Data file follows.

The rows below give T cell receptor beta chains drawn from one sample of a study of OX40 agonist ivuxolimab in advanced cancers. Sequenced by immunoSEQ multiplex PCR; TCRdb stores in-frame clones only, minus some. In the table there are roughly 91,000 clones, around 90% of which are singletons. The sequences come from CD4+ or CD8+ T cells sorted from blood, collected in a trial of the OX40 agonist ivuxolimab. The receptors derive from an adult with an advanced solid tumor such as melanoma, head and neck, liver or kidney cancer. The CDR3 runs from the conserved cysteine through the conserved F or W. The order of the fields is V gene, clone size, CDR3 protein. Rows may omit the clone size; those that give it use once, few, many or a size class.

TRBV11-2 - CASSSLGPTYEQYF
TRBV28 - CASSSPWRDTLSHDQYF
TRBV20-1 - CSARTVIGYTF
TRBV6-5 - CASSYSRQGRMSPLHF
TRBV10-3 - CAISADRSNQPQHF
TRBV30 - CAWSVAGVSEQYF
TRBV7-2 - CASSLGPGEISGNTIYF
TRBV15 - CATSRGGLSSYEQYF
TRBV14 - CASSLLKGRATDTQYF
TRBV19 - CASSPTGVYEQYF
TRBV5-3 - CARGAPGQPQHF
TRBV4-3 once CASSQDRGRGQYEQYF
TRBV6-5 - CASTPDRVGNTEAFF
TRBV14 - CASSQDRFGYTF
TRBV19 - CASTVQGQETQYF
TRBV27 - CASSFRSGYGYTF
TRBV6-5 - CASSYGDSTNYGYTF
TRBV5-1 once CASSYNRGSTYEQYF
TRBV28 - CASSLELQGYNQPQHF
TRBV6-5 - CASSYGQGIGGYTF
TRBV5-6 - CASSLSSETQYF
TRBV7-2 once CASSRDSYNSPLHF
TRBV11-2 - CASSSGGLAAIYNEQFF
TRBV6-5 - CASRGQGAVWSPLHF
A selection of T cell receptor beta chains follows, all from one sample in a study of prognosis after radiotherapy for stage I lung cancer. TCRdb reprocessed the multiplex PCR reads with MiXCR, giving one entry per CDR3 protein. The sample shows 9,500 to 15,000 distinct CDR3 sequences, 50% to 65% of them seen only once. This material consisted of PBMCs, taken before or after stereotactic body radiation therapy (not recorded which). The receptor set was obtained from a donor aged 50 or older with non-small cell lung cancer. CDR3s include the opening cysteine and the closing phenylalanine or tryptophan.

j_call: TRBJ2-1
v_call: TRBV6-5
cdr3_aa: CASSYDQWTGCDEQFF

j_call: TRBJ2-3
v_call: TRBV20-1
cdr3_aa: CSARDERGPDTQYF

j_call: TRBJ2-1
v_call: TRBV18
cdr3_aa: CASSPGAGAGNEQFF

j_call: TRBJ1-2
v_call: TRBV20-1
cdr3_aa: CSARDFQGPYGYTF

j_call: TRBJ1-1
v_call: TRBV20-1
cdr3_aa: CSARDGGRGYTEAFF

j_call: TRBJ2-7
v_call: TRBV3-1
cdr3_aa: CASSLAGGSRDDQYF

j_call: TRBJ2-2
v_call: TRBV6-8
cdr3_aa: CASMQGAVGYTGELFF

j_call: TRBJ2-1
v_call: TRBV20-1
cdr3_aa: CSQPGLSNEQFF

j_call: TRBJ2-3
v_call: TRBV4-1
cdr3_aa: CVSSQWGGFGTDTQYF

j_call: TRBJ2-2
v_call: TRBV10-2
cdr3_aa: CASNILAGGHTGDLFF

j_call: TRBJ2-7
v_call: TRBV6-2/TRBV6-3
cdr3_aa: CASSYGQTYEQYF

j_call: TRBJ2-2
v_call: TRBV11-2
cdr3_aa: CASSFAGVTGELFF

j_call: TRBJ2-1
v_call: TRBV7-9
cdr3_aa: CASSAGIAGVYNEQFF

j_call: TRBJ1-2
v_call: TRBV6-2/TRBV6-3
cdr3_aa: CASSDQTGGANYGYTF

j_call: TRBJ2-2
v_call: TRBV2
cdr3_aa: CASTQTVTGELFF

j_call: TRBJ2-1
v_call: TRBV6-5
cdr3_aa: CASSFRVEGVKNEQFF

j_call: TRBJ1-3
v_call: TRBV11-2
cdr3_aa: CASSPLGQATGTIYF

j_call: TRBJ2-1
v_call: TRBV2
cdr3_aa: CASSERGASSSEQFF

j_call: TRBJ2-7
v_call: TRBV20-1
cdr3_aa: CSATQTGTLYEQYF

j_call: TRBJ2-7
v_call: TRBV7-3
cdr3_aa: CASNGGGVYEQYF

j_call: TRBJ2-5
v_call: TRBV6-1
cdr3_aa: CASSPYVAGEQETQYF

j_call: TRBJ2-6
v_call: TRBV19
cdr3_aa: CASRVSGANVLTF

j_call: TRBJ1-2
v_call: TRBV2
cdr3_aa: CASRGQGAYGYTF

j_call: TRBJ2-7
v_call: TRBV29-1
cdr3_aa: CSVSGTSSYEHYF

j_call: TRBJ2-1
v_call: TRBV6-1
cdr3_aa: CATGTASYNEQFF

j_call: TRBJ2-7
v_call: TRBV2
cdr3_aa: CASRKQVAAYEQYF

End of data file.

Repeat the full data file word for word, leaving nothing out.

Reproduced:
The rows below give T cell receptor beta chains drawn from one sample of a study of OX40 agonist ivuxolimab in advanced cancers. Sequenced by immunoSEQ multiplex PCR; TCRdb stores in-frame clones only, minus some. In the table there are roughly 91,000 clones, around 90% of which are singletons. The sequences come from CD4+ or CD8+ T cells sorted from blood, collected in a trial of the OX40 agonist ivuxolimab. The receptors derive from an adult with an advanced solid tumor such as melanoma, head and neck, liver or kidney cancer. The CDR3 runs from the conserved cysteine through the conserved F or W. The order of the fields is V gene, clone size, CDR3 protein. Rows may omit the clone size; those that give it use once, few, many or a size class.

TRBV11-2 - CASSSLGPTYEQYF
TRBV28 - CASSSPWRDTLSHDQYF
TRBV20-1 - CSARTVIGYTF
TRBV6-5 - CASSYSRQGRMSPLHF
TRBV10-3 - CAISADRSNQPQHF
TRBV30 - CAWSVAGVSEQYF
TRBV7-2 - CASSLGPGEISGNTIYF
TRBV15 - CATSRGGLSSYEQYF
TRBV14 - CASSLLKGRATDTQYF
TRBV19 - CASSPTGVYEQYF
TRBV5-3 - CARGAPGQPQHF
TRBV4-3 once CASSQDRGRGQYEQYF
TRBV6-5 - CASTPDRVGNTEAFF
TRBV14 - CASSQDRFGYTF
TRBV19 - CASTVQGQETQYF
TRBV27 - CASSFRSGYGYTF
TRBV6-5 - CASSYGDSTNYGYTF
TRBV5-1 once CASSYNRGSTYEQYF
TRBV28 - CASSLELQGYNQPQHF
TRBV6-5 - CASSYGQGIGGYTF
TRBV5-6 - CASSLSSETQYF
TRBV7-2 once CASSRDSYNSPLHF
TRBV11-2 - CASSSGGLAAIYNEQFF
TRBV6-5 - CASRGQGAVWSPLHF
A selection of T cell receptor beta chains follows, all from one sample in a study of prognosis after radiotherapy for stage I lung cancer. TCRdb reprocessed the multiplex PCR reads with MiXCR, giving one entry per CDR3 protein. The sample shows 9,500 to 15,000 distinct CDR3 sequences, 50% to 65% of them seen only once. This material consisted of PBMCs, taken before or after stereotactic body radiation therapy (not recorded which). The receptor set was obtained from a donor aged 50 or older with non-small cell lung cancer. CDR3s include the opening cysteine and the closing phenylalanine or tryptophan.

j_call: TRBJ2-1
v_call: TRBV6-5
cdr3_aa: CASSYDQWTGCDEQFF

j_call: TRBJ2-3
v_call: TRBV20-1
cdr3_aa: CSARDERGPDTQYF

j_call: TRBJ2-1
v_call: TRBV18
cdr3_aa: CASSPGAGAGNEQFF

j_call: TRBJ1-2
v_call: TRBV20-1
cdr3_aa: CSARDFQGPYGYTF

j_call: TRBJ1-1
v_call: TRBV20-1
cdr3_aa: CSARDGGRGYTEAFF

j_call: TRBJ2-7
v_call: TRBV3-1
cdr3_aa: CASSLAGGSRDDQYF

j_call: TRBJ2-2
v_call: TRBV6-8
cdr3_aa: CASMQGAVGYTGELFF

j_call: TRBJ2-1
v_call: TRBV20-1
cdr3_aa: CSQPGLSNEQFF

j_call: TRBJ2-3
v_call: TRBV4-1
cdr3_aa: CVSSQWGGFGTDTQYF

j_call: TRBJ2-2
v_call: TRBV10-2
cdr3_aa: CASNILAGGHTGDLFF

j_call: TRBJ2-7
v_call: TRBV6-2/TRBV6-3
cdr3_aa: CASSYGQTYEQYF

j_call: TRBJ2-2
v_call: TRBV11-2
cdr3_aa: CASSFAGVTGELFF

j_call: TRBJ2-1
v_call: TRBV7-9
cdr3_aa: CASSAGIAGVYNEQFF

j_call: TRBJ1-2
v_call: TRBV6-2/TRBV6-3
cdr3_aa: CASSDQTGGANYGYTF

j_call: TRBJ2-2
v_call: TRBV2
cdr3_aa: CASTQTVTGELFF

j_call: TRBJ2-1
v_call: TRBV6-5
cdr3_aa: CASSFRVEGVKNEQFF

j_call: TRBJ1-3
v_call: TRBV11-2
cdr3_aa: CASSPLGQATGTIYF

j_call: TRBJ2-1
v_call: TRBV2
cdr3_aa: CASSERGASSSEQFF

j_call: TRBJ2-7
v_call: TRBV20-1
cdr3_aa: CSATQTGTLYEQYF

j_call: TRBJ2-7
v_call: TRBV7-3
cdr3_aa: CASNGGGVYEQYF

j_call: TRBJ2-5
v_call: TRBV6-1
cdr3_aa: CASSPYVAGEQETQYF

j_call: TRBJ2-6
v_call: TRBV19
cdr3_aa: CASRVSGANVLTF

j_call: TRBJ1-2
v_call: TRBV2
cdr3_aa: CASRGQGAYGYTF

j_call: TRBJ2-7
v_call: TRBV29-1
cdr3_aa: CSVSGTSSYEHYF

j_call: TRBJ2-1
v_call: TRBV6-1
cdr3_aa: CATGTASYNEQFF

j_call: TRBJ2-7
v_call: TRBV2
cdr3_aa: CASRKQVAAYEQYF